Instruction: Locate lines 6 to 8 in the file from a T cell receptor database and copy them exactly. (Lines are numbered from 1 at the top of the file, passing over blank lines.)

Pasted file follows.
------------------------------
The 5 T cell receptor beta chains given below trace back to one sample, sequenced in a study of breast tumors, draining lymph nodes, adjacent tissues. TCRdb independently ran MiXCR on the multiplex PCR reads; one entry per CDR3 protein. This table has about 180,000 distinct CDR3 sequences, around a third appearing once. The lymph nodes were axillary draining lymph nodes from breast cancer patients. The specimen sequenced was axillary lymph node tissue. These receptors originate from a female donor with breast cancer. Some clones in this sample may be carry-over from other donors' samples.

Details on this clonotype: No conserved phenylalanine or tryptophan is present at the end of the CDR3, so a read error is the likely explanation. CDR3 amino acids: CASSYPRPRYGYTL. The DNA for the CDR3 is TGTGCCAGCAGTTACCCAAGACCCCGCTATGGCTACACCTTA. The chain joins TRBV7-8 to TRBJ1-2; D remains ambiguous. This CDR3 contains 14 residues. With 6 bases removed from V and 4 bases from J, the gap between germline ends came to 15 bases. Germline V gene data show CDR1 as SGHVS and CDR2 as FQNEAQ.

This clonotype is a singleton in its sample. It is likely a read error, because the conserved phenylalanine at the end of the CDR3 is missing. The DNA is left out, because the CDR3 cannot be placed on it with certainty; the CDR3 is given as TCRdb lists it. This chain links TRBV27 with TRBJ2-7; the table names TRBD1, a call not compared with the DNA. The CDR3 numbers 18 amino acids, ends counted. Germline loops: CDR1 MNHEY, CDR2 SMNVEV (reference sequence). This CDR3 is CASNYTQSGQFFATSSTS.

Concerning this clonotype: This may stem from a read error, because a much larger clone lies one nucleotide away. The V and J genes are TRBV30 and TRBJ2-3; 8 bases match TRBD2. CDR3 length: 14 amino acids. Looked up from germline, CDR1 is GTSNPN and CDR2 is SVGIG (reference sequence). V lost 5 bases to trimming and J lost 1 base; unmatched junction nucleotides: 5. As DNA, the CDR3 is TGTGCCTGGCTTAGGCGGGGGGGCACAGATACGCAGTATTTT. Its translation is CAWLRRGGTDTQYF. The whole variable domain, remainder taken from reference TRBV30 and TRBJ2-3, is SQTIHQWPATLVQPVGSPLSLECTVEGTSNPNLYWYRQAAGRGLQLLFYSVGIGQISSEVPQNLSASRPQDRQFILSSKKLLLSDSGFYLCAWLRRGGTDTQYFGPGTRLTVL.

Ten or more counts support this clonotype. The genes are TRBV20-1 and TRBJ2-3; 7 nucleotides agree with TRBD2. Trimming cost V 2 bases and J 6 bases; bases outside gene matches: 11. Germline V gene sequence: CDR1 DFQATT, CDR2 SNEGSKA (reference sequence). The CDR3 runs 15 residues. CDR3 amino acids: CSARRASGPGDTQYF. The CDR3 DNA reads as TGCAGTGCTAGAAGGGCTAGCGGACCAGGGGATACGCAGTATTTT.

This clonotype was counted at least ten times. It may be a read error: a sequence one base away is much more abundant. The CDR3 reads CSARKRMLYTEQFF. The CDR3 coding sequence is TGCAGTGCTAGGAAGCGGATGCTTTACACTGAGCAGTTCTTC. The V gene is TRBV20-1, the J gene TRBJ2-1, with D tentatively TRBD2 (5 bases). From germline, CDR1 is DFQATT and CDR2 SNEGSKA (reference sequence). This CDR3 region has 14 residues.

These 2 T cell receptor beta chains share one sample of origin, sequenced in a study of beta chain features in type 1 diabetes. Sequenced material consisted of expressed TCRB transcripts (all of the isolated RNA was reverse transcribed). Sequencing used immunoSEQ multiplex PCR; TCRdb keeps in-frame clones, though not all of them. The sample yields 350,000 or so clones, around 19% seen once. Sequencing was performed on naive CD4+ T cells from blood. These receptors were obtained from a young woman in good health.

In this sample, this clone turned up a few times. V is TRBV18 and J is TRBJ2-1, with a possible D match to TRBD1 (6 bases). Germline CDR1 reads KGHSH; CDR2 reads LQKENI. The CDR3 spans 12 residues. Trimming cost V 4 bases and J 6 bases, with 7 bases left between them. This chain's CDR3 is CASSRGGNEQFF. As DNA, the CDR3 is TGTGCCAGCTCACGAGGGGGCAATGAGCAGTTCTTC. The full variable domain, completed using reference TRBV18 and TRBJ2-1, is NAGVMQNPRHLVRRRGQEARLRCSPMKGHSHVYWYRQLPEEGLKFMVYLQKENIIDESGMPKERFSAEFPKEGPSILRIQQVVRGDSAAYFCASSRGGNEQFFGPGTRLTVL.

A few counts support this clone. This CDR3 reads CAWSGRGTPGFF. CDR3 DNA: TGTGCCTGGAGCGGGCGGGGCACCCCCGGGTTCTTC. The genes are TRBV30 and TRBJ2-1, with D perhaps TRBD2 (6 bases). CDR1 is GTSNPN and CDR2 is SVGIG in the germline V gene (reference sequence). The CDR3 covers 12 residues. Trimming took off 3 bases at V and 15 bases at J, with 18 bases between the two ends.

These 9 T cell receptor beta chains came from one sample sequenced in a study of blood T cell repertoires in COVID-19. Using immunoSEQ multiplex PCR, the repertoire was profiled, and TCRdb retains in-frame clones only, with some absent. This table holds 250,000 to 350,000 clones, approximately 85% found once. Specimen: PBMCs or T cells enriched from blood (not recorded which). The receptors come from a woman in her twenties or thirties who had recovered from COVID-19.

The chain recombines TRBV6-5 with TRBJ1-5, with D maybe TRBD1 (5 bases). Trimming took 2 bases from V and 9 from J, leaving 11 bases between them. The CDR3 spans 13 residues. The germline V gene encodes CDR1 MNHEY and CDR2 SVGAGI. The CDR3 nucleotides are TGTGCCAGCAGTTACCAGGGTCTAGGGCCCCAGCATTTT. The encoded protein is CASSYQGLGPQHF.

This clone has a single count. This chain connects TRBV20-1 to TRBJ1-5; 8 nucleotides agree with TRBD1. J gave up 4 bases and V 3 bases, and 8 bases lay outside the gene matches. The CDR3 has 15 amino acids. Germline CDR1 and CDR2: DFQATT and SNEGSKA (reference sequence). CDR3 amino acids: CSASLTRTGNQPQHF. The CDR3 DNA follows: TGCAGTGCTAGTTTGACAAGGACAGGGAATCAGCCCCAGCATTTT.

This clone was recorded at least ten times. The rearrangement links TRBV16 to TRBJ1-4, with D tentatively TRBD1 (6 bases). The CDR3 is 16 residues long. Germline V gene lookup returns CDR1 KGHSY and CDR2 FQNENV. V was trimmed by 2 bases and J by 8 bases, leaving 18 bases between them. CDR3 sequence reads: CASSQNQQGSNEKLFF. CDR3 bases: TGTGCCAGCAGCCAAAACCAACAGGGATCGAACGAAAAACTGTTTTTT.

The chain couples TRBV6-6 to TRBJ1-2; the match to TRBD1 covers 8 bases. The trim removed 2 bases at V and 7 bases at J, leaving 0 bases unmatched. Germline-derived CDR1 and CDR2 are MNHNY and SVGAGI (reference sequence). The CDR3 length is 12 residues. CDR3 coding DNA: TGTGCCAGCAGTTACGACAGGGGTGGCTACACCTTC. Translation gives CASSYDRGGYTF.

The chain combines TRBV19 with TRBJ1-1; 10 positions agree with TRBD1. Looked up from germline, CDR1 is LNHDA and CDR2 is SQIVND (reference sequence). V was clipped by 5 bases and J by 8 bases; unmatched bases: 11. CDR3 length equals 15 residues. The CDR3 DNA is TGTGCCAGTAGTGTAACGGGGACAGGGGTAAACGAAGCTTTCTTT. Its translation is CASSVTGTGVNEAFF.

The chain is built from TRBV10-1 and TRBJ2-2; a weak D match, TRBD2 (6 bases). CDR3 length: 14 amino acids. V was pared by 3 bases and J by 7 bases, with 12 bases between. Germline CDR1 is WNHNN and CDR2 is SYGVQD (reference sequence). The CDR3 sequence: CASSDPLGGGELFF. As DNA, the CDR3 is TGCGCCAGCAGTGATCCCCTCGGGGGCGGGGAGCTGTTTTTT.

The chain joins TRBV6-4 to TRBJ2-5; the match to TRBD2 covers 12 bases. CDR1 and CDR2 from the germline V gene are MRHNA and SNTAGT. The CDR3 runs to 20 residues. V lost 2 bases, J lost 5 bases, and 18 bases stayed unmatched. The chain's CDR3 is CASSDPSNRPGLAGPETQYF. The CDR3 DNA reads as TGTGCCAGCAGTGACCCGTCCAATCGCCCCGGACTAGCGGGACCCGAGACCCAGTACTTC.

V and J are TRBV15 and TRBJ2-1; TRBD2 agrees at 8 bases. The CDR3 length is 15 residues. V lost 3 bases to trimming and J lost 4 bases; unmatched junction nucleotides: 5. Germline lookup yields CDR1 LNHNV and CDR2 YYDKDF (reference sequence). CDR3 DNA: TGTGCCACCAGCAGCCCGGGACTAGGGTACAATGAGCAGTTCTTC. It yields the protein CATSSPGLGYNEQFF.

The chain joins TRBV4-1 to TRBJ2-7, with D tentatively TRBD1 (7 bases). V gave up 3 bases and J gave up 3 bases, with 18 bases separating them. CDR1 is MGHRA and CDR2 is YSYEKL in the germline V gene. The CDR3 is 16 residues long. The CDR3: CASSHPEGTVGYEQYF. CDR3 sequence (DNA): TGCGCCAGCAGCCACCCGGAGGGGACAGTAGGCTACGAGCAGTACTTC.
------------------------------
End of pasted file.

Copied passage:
This clonotype was counted at least ten times. It may be a read error: a sequence one base away is much more abundant. The CDR3 reads CSARKRMLYTEQFF. The CDR3 coding sequence is TGCAGTGCTAGGAAGCGGATGCTTTACACTGAGCAGTTCTTC. The V gene is TRBV20-1, the J gene TRBJ2-1, with D tentatively TRBD2 (5 bases). From germline, CDR1 is DFQATT and CDR2 SNEGSKA (reference sequence). This CDR3 region has 14 residues.

These 2 T cell receptor beta chains share one sample of origin, sequenced in a study of beta chain features in type 1 diabetes. Sequenced material consisted of expressed TCRB transcripts (all of the isolated RNA was reverse transcribed). Sequencing used immunoSEQ multiplex PCR; TCRdb keeps in-frame clones, though not all of them. The sample yields 350,000 or so clones, around 19% seen once. Sequencing was performed on naive CD4+ T cells from blood. These receptors were obtained from a young woman in good health.

In this sample, this clone turned up a few times. V is TRBV18 and J is TRBJ2-1, with a possible D match to TRBD1 (6 bases). Germline CDR1 reads KGHSH; CDR2 reads LQKENI. The CDR3 spans 12 residues. Trimming cost V 4 bases and J 6 bases, with 7 bases left between them. This chain's CDR3 is CASSRGGNEQFF. As DNA, the CDR3 is TGTGCCAGCTCACGAGGGGGCAATGAGCAGTTCTTC. The full variable domain, completed using reference TRBV18 and TRBJ2-1, is NAGVMQNPRHLVRRRGQEARLRCSPMKGHSHVYWYRQLPEEGLKFMVYLQKENIIDESGMPKERFSAEFPKEGPSILRIQQVVRGDSAAYFCASSRGGNEQFFGPGTRLTVL.